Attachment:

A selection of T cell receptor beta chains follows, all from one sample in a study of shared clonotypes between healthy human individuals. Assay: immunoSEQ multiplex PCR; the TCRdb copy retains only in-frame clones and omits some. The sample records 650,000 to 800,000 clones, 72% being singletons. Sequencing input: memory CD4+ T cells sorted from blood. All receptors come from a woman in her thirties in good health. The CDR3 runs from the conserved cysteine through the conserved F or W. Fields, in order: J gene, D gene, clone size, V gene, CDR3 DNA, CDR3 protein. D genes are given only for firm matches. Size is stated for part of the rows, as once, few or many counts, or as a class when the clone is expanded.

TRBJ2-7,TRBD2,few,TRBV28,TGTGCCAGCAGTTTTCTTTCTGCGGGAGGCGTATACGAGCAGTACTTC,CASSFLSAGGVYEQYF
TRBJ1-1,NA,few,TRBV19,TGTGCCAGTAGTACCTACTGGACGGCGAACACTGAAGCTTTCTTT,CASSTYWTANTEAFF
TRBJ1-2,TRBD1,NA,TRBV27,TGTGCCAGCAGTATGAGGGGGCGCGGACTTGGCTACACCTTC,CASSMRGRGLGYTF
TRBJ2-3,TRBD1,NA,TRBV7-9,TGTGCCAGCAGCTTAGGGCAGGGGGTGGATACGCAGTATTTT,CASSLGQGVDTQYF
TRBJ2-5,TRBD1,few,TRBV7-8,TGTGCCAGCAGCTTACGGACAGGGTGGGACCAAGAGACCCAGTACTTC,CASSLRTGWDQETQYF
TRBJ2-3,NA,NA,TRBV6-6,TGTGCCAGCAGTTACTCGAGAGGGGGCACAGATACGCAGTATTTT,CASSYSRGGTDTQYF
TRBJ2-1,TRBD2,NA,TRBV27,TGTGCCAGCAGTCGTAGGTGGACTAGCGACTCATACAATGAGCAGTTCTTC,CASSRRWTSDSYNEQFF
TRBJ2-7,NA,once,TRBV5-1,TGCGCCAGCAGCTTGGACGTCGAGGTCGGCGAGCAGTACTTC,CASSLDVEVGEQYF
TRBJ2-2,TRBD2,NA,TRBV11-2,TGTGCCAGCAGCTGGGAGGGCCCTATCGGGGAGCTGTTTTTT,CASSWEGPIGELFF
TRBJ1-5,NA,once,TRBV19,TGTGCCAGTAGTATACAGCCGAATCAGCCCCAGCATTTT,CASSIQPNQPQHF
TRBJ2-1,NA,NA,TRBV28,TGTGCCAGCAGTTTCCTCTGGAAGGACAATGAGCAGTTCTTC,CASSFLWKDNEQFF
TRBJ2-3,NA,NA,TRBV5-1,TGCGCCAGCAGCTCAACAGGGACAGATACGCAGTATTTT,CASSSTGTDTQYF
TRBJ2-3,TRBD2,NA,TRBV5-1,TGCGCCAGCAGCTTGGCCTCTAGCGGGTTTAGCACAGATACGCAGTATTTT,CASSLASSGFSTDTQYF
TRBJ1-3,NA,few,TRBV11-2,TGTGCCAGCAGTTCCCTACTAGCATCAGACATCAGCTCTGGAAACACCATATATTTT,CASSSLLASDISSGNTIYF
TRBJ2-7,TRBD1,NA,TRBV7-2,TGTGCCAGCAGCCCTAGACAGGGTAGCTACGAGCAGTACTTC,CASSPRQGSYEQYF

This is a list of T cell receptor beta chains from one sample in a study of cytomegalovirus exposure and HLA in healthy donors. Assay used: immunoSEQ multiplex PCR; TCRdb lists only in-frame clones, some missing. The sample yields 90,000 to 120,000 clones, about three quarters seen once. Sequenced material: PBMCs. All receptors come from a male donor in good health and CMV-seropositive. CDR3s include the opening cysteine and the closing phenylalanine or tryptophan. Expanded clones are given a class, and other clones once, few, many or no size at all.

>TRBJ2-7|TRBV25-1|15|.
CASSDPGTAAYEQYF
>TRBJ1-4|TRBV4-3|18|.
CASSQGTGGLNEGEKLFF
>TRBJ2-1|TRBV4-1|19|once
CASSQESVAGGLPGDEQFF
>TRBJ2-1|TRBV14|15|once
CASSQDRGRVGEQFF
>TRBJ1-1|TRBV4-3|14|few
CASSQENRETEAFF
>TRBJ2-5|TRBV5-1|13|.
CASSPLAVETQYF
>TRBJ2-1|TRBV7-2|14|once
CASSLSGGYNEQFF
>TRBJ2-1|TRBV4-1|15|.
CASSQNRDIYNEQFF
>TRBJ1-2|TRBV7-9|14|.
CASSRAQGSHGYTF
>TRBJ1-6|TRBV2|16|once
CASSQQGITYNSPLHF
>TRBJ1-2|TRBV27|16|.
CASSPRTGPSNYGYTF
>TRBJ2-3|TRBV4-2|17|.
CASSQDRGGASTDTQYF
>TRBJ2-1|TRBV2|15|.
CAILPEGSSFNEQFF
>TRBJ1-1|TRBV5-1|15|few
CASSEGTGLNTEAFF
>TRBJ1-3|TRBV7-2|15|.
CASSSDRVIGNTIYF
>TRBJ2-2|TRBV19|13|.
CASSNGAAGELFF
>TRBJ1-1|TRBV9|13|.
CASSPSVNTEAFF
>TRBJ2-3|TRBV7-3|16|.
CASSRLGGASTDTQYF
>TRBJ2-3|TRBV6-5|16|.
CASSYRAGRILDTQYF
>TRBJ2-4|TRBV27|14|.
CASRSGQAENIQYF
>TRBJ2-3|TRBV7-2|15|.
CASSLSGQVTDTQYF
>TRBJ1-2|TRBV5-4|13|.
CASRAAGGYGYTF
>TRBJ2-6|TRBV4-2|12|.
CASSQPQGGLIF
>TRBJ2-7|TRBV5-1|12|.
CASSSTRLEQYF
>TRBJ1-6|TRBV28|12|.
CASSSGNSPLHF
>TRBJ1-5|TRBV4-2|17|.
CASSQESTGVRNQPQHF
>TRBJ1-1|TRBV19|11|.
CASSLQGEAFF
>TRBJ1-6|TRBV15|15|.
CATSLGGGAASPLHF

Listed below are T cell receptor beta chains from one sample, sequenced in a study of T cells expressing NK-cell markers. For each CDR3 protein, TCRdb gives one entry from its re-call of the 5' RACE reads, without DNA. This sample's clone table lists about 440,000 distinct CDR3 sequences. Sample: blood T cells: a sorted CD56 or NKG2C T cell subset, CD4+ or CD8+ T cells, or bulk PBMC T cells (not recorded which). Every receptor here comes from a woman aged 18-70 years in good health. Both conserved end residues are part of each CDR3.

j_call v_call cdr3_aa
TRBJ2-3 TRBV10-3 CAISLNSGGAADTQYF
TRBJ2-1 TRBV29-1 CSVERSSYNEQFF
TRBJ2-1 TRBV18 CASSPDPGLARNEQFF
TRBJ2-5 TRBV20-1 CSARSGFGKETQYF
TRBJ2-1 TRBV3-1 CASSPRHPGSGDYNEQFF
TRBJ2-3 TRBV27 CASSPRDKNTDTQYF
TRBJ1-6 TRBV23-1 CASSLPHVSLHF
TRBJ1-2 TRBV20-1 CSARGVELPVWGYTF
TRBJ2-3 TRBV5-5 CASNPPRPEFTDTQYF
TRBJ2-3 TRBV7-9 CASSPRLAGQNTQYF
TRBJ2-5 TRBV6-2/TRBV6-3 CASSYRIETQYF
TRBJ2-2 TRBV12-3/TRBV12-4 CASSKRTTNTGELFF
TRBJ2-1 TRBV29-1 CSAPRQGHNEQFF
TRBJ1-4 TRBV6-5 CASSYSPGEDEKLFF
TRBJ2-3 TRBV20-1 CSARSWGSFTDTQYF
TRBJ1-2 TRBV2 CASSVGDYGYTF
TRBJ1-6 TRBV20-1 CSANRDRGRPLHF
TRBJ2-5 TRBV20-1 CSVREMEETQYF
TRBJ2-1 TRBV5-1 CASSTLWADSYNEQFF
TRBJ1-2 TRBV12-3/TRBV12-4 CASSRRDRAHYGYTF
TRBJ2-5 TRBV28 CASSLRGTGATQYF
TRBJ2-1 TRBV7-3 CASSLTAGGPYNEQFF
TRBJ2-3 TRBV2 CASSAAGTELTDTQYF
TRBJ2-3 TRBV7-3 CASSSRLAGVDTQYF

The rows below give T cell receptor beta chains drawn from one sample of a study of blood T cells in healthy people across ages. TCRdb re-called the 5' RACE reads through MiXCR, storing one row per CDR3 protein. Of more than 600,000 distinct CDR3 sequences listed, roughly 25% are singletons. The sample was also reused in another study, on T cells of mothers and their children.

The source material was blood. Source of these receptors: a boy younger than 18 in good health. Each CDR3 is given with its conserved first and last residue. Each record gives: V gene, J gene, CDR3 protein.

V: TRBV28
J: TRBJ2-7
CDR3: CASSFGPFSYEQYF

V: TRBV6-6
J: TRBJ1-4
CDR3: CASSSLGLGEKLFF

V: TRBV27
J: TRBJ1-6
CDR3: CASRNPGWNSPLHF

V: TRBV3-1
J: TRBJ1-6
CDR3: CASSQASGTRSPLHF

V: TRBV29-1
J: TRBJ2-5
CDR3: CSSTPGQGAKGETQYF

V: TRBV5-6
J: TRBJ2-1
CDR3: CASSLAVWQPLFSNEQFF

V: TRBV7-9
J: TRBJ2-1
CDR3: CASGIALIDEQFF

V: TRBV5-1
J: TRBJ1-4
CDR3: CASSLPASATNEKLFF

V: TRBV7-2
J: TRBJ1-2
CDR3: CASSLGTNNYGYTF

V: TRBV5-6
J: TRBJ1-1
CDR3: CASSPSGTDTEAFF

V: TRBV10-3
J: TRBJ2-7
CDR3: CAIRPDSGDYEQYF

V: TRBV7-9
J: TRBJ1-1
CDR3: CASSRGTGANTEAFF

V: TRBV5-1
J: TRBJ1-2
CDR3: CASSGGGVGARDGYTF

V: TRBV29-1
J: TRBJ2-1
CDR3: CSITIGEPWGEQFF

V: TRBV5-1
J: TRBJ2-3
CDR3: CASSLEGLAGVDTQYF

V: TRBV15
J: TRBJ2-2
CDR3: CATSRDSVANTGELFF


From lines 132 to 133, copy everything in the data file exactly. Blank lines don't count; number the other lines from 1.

V: TRBV10-3
J: TRBJ2-7